Written by David Shivers
After emerging victorious from the August 21 primary run-off, Republican congressional candidate John House of Columbus brought his campaign for the Second District seat to Albany on August 27. House defeated Rick Allen of Columbus for the GOP nomination.
Accompanied by his wife Marilyn and one of his four daughters, House appeared before the Kiwanis Club of Dougherty County to make his case for election to the House seat occupied by longtime Democratic incumbent Sanford Bishop, who is running for re-election.
House never mentioned his opponent by name during his Kiwanis remarks, sticking to his conservative bonafides. He said he likes the idea of lower taxes and thinks there need to be more jobs created. No matter who he has talked to during his campaign, he said, and no matter what field (agricultural, industrial, etc.), the number one complaint has been virtually the same: too much government regulation.
House cited his endorsements by Georgia Right to Life and state Republican icon Bo Callaway, as well as Iraq Veterans for Congress.
If elected, he said, “I intend to attack regulation as best I can” to relieve excess burden on businesses. He also added, “I believe reducing income taxes will help businesses come back (from overseas) and help those that are here to not leave.”
Asked about the Affordable Care Act – often referred to derisively as “Obamacare” – House said he likes some parts of it, but the legislation is so complex he thinks the only solution is to repeal it completely and start all over again.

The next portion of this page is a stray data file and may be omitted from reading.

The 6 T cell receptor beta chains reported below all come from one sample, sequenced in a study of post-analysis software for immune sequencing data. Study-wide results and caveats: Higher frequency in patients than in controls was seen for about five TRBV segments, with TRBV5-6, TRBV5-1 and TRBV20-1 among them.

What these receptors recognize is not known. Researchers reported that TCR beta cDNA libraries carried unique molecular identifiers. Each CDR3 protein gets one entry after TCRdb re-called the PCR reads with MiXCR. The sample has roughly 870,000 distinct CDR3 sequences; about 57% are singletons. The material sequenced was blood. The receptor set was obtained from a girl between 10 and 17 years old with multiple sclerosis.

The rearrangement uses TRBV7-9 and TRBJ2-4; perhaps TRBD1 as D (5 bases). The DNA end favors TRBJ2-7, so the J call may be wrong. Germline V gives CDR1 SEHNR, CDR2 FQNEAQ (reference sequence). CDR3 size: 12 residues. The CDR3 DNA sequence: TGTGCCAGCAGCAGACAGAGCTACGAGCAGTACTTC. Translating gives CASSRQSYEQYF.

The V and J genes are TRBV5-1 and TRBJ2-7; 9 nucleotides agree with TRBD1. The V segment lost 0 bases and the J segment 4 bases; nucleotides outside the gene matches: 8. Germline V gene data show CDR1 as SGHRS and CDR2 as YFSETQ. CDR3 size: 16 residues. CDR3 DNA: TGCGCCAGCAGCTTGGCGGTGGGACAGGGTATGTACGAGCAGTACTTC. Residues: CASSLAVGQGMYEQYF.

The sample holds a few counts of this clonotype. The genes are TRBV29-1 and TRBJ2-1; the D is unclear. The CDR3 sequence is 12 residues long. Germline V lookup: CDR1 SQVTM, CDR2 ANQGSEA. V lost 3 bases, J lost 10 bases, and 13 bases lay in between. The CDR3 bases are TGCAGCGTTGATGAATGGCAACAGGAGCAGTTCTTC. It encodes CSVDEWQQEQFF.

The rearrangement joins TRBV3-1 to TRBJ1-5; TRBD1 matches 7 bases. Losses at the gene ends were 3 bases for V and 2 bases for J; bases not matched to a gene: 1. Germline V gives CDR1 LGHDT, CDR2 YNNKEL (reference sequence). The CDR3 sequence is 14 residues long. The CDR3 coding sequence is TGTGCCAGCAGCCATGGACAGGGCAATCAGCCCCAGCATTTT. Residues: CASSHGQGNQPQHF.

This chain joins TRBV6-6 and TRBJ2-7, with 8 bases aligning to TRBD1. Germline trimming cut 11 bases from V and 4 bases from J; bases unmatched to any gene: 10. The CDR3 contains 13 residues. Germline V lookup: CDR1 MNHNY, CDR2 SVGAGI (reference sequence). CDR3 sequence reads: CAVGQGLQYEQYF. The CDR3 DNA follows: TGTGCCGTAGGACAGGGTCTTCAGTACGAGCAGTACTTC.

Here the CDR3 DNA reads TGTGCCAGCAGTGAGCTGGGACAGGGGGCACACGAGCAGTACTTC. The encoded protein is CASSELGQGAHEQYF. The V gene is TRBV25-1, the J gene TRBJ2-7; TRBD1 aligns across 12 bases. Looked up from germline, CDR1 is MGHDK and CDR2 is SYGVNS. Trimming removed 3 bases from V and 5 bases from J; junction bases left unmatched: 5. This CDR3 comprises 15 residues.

House has three granddaughters, and he cited them as his motivation for running for Congress. Concerned about the state of the country, he wants a better nation for them “when they reach the age I am now.” Faced with that he described as a choice between getting involved or sitting back and doing nothing, he decided to get into the race.
House retired from the U.S. Army after 26 years of service and now owns a small business as a planning and research consultant for the defense industry. As a veteran he knows what it means to send someone to war, he said, as well as being a military father; his youngest daughter is an Army 2nd lieutenant with an upcoming overseas assignment.
House is also a part-time university instructor and a free-lance writer, scripting a weekly column in the Columbus Ledger-Enquirer.
House said he believes it is important to stay in touch with the public, and if elected, “I want to come back and get out and see people” and “to find out what’s going on.” His intention, he added, is to “put even more miles on that old Suburban” that has carried him to all parts of the Second District during his campaign.